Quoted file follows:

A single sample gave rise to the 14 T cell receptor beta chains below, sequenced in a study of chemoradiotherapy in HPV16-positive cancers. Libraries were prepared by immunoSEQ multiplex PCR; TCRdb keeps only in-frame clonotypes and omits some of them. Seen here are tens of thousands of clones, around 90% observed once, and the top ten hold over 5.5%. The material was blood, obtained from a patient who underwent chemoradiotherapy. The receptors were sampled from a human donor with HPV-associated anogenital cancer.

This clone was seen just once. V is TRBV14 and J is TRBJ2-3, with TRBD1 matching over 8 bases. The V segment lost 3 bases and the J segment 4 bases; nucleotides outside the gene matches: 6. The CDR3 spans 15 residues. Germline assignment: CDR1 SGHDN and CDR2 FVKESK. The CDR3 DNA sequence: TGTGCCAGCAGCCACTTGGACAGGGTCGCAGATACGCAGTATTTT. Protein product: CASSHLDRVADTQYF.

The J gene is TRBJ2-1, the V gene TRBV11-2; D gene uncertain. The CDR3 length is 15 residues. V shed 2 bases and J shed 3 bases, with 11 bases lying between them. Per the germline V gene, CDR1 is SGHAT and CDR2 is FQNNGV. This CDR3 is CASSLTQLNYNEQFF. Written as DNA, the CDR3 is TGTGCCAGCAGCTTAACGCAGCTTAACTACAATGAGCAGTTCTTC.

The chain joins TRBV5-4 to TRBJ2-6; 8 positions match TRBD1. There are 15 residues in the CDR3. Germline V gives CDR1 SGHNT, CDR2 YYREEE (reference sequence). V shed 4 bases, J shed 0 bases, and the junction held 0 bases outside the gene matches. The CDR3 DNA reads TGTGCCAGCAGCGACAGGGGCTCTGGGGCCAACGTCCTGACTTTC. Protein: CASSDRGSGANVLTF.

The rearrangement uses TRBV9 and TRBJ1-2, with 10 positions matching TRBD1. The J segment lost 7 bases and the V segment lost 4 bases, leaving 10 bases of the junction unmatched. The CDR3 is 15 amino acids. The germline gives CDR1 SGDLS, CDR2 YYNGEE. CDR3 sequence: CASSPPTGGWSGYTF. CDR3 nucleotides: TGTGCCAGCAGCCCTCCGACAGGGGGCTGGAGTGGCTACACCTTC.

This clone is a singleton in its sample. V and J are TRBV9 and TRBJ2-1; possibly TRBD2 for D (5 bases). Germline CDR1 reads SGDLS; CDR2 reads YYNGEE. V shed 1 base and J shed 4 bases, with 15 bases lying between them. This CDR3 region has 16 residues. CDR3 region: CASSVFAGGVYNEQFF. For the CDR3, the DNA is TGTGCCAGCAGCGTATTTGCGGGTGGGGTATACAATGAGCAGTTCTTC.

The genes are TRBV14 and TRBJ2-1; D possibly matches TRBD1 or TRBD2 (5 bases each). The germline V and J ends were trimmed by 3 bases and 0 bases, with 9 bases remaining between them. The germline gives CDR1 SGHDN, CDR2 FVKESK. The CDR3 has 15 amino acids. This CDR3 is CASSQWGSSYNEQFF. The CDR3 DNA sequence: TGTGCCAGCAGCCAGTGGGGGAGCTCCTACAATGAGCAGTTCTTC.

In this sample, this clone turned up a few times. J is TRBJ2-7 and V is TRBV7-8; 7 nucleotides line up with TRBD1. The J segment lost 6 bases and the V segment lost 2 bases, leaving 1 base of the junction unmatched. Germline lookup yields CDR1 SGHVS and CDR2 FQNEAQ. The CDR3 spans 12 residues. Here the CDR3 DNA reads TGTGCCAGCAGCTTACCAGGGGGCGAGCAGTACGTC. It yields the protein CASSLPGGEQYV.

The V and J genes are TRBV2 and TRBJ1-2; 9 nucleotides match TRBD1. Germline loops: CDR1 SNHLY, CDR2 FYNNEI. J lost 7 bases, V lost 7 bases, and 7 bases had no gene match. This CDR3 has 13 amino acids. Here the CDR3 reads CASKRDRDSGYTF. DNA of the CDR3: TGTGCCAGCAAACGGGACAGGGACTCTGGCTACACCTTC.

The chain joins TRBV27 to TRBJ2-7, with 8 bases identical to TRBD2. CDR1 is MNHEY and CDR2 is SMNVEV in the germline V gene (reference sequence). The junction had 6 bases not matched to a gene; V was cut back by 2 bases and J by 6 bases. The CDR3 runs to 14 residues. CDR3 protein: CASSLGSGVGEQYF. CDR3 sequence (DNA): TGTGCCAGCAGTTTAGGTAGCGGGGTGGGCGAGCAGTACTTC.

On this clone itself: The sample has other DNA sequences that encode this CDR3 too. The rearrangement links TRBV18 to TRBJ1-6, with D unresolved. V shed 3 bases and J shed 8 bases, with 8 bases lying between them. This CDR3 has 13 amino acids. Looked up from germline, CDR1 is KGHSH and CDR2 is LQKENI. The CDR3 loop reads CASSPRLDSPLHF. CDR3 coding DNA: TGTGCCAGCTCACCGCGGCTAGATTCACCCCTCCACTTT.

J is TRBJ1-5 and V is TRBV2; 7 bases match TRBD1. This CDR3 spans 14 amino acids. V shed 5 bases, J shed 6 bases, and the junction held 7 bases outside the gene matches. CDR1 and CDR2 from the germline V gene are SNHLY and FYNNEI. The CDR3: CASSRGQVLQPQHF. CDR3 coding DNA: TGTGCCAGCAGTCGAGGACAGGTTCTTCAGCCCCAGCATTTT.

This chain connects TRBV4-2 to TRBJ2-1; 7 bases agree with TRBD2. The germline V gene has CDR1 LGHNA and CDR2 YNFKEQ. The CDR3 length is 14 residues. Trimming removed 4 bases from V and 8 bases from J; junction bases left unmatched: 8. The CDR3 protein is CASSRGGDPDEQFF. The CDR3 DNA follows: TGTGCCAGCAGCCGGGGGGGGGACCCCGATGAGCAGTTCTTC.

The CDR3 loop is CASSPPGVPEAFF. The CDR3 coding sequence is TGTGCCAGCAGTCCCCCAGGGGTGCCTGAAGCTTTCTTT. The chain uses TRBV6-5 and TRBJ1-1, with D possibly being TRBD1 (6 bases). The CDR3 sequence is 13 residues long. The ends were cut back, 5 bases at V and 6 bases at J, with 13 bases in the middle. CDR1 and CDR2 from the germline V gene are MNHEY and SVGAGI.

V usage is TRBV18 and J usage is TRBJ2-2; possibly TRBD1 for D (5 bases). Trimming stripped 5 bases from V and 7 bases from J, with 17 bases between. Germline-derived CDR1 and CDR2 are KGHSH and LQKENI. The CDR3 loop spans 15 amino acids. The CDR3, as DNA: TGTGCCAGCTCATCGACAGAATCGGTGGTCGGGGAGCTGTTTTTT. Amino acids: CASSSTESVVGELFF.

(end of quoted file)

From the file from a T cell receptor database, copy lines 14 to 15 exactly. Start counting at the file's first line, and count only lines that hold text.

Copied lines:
The CDR3 loop is CASSPPGVPEAFF. The CDR3 coding sequence is TGTGCCAGCAGTCCCCCAGGGGTGCCTGAAGCTTTCTTT. The chain uses TRBV6-5 and TRBJ1-1, with D possibly being TRBD1 (6 bases). The CDR3 sequence is 13 residues long. The ends were cut back, 5 bases at V and 6 bases at J, with 13 bases in the middle. CDR1 and CDR2 from the germline V gene are MNHEY and SVGAGI.

V usage is TRBV18 and J usage is TRBJ2-2; possibly TRBD1 for D (5 bases). Trimming stripped 5 bases from V and 7 bases from J, with 17 bases between. Germline-derived CDR1 and CDR2 are KGHSH and LQKENI. The CDR3 loop spans 15 amino acids. The CDR3, as DNA: TGTGCCAGCTCATCGACAGAATCGGTGGTCGGGGAGCTGTTTTTT. Amino acids: CASSSTESVVGELFF.